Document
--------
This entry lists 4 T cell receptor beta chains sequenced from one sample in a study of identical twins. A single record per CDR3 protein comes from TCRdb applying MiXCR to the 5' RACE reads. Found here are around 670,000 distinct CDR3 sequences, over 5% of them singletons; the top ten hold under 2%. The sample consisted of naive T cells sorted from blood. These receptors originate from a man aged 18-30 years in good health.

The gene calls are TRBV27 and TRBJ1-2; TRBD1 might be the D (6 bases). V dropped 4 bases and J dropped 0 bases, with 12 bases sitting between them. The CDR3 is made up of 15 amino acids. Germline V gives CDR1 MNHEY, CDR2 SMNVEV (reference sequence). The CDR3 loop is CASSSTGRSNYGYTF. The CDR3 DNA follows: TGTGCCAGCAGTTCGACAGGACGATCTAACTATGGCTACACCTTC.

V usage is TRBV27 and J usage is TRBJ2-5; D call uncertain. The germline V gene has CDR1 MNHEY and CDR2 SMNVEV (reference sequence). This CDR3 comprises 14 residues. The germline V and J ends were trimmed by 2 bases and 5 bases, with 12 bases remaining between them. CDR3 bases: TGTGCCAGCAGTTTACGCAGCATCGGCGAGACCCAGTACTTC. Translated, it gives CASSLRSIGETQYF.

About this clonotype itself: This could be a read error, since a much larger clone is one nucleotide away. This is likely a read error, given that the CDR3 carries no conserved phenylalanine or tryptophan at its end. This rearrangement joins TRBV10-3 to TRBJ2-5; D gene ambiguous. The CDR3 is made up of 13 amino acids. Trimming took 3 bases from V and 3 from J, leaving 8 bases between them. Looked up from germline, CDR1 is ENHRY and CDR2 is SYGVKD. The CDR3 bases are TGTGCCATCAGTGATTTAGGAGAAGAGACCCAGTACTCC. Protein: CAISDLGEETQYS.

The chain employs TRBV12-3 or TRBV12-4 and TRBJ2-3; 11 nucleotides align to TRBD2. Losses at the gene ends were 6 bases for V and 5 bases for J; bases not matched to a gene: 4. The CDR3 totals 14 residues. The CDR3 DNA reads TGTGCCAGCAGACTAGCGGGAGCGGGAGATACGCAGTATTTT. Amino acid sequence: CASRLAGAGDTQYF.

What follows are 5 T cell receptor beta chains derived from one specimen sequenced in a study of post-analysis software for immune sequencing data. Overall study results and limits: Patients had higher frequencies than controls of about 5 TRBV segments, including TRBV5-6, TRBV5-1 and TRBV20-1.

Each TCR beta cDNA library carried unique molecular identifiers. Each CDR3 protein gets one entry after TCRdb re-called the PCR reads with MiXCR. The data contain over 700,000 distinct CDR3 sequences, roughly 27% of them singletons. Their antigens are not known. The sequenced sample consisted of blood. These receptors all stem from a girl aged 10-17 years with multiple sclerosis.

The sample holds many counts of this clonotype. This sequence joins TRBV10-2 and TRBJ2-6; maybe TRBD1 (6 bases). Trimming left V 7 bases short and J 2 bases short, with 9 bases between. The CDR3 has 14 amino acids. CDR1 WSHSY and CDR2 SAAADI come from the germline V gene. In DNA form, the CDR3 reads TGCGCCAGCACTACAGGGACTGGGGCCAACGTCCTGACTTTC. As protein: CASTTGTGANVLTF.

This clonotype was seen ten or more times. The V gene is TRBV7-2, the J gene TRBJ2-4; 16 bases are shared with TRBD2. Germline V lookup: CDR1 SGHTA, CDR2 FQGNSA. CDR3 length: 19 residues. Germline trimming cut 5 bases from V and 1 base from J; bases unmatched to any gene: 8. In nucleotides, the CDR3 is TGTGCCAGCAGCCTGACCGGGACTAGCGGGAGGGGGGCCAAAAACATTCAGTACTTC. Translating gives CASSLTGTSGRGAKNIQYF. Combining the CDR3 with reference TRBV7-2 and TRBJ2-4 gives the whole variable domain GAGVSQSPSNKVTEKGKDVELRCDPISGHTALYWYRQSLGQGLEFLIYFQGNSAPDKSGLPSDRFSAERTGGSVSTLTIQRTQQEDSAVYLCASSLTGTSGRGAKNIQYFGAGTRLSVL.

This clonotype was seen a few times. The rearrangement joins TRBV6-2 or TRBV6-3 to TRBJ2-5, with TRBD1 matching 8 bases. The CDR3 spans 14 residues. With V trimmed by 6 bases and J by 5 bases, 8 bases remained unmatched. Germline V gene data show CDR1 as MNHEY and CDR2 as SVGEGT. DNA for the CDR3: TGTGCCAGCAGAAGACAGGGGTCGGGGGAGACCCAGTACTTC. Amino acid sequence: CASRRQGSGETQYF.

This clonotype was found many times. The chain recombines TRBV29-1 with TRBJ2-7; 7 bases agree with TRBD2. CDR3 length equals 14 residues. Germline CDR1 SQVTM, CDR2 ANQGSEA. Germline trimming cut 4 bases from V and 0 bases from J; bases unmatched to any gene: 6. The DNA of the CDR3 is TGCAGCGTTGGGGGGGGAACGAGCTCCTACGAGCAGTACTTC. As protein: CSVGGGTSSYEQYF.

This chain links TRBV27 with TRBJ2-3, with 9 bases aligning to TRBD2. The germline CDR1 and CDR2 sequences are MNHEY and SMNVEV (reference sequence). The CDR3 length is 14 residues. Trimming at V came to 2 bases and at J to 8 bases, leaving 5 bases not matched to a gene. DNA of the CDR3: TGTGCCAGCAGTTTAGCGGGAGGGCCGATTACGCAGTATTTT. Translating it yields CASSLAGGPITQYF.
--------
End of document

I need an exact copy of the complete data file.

This entry lists 4 T cell receptor beta chains sequenced from one sample in a study of identical twins. A single record per CDR3 protein comes from TCRdb applying MiXCR to the 5' RACE reads. Found here are around 670,000 distinct CDR3 sequences, over 5% of them singletons; the top ten hold under 2%. The sample consisted of naive T cells sorted from blood. These receptors originate from a man aged 18-30 years in good health.

The gene calls are TRBV27 and TRBJ1-2; TRBD1 might be the D (6 bases). V dropped 4 bases and J dropped 0 bases, with 12 bases sitting between them. The CDR3 is made up of 15 amino acids. Germline V gives CDR1 MNHEY, CDR2 SMNVEV (reference sequence). The CDR3 loop is CASSSTGRSNYGYTF. The CDR3 DNA follows: TGTGCCAGCAGTTCGACAGGACGATCTAACTATGGCTACACCTTC.

V usage is TRBV27 and J usage is TRBJ2-5; D call uncertain. The germline V gene has CDR1 MNHEY and CDR2 SMNVEV (reference sequence). This CDR3 comprises 14 residues. The germline V and J ends were trimmed by 2 bases and 5 bases, with 12 bases remaining between them. CDR3 bases: TGTGCCAGCAGTTTACGCAGCATCGGCGAGACCCAGTACTTC. Translated, it gives CASSLRSIGETQYF.

About this clonotype itself: This could be a read error, since a much larger clone is one nucleotide away. This is likely a read error, given that the CDR3 carries no conserved phenylalanine or tryptophan at its end. This rearrangement joins TRBV10-3 to TRBJ2-5; D gene ambiguous. The CDR3 is made up of 13 amino acids. Trimming took 3 bases from V and 3 from J, leaving 8 bases between them. Looked up from germline, CDR1 is ENHRY and CDR2 is SYGVKD. The CDR3 bases are TGTGCCATCAGTGATTTAGGAGAAGAGACCCAGTACTCC. Protein: CAISDLGEETQYS.

The chain employs TRBV12-3 or TRBV12-4 and TRBJ2-3; 11 nucleotides align to TRBD2. Losses at the gene ends were 6 bases for V and 5 bases for J; bases not matched to a gene: 4. The CDR3 totals 14 residues. The CDR3 DNA reads TGTGCCAGCAGACTAGCGGGAGCGGGAGATACGCAGTATTTT. Amino acid sequence: CASRLAGAGDTQYF.

What follows are 5 T cell receptor beta chains derived from one specimen sequenced in a study of post-analysis software for immune sequencing data. Overall study results and limits: Patients had higher frequencies than controls of about 5 TRBV segments, including TRBV5-6, TRBV5-1 and TRBV20-1.

Each TCR beta cDNA library carried unique molecular identifiers. Each CDR3 protein gets one entry after TCRdb re-called the PCR reads with MiXCR. The data contain over 700,000 distinct CDR3 sequences, roughly 27% of them singletons. Their antigens are not known. The sequenced sample consisted of blood. These receptors all stem from a girl aged 10-17 years with multiple sclerosis.

The sample holds many counts of this clonotype. This sequence joins TRBV10-2 and TRBJ2-6; maybe TRBD1 (6 bases). Trimming left V 7 bases short and J 2 bases short, with 9 bases between. The CDR3 has 14 amino acids. CDR1 WSHSY and CDR2 SAAADI come from the germline V gene. In DNA form, the CDR3 reads TGCGCCAGCACTACAGGGACTGGGGCCAACGTCCTGACTTTC. As protein: CASTTGTGANVLTF.

This clonotype was seen ten or more times. The V gene is TRBV7-2, the J gene TRBJ2-4; 16 bases are shared with TRBD2. Germline V lookup: CDR1 SGHTA, CDR2 FQGNSA. CDR3 length: 19 residues. Germline trimming cut 5 bases from V and 1 base from J; bases unmatched to any gene: 8. In nucleotides, the CDR3 is TGTGCCAGCAGCCTGACCGGGACTAGCGGGAGGGGGGCCAAAAACATTCAGTACTTC. Translating gives CASSLTGTSGRGAKNIQYF. Combining the CDR3 with reference TRBV7-2 and TRBJ2-4 gives the whole variable domain GAGVSQSPSNKVTEKGKDVELRCDPISGHTALYWYRQSLGQGLEFLIYFQGNSAPDKSGLPSDRFSAERTGGSVSTLTIQRTQQEDSAVYLCASSLTGTSGRGAKNIQYFGAGTRLSVL.

This clonotype was seen a few times. The rearrangement joins TRBV6-2 or TRBV6-3 to TRBJ2-5, with TRBD1 matching 8 bases. The CDR3 spans 14 residues. With V trimmed by 6 bases and J by 5 bases, 8 bases remained unmatched. Germline V gene data show CDR1 as MNHEY and CDR2 as SVGEGT. DNA for the CDR3: TGTGCCAGCAGAAGACAGGGGTCGGGGGAGACCCAGTACTTC. Amino acid sequence: CASRRQGSGETQYF.

This clonotype was found many times. The chain recombines TRBV29-1 with TRBJ2-7; 7 bases agree with TRBD2. CDR3 length equals 14 residues. Germline CDR1 SQVTM, CDR2 ANQGSEA. Germline trimming cut 4 bases from V and 0 bases from J; bases unmatched to any gene: 6. The DNA of the CDR3 is TGCAGCGTTGGGGGGGGAACGAGCTCCTACGAGCAGTACTTC. As protein: CSVGGGTSSYEQYF.

This chain links TRBV27 with TRBJ2-3, with 9 bases aligning to TRBD2. The germline CDR1 and CDR2 sequences are MNHEY and SMNVEV (reference sequence). The CDR3 length is 14 residues. Trimming at V came to 2 bases and at J to 8 bases, leaving 5 bases not matched to a gene. DNA of the CDR3: TGTGCCAGCAGTTTAGCGGGAGGGCCGATTACGCAGTATTTT. Translating it yields CASSLAGGPITQYF.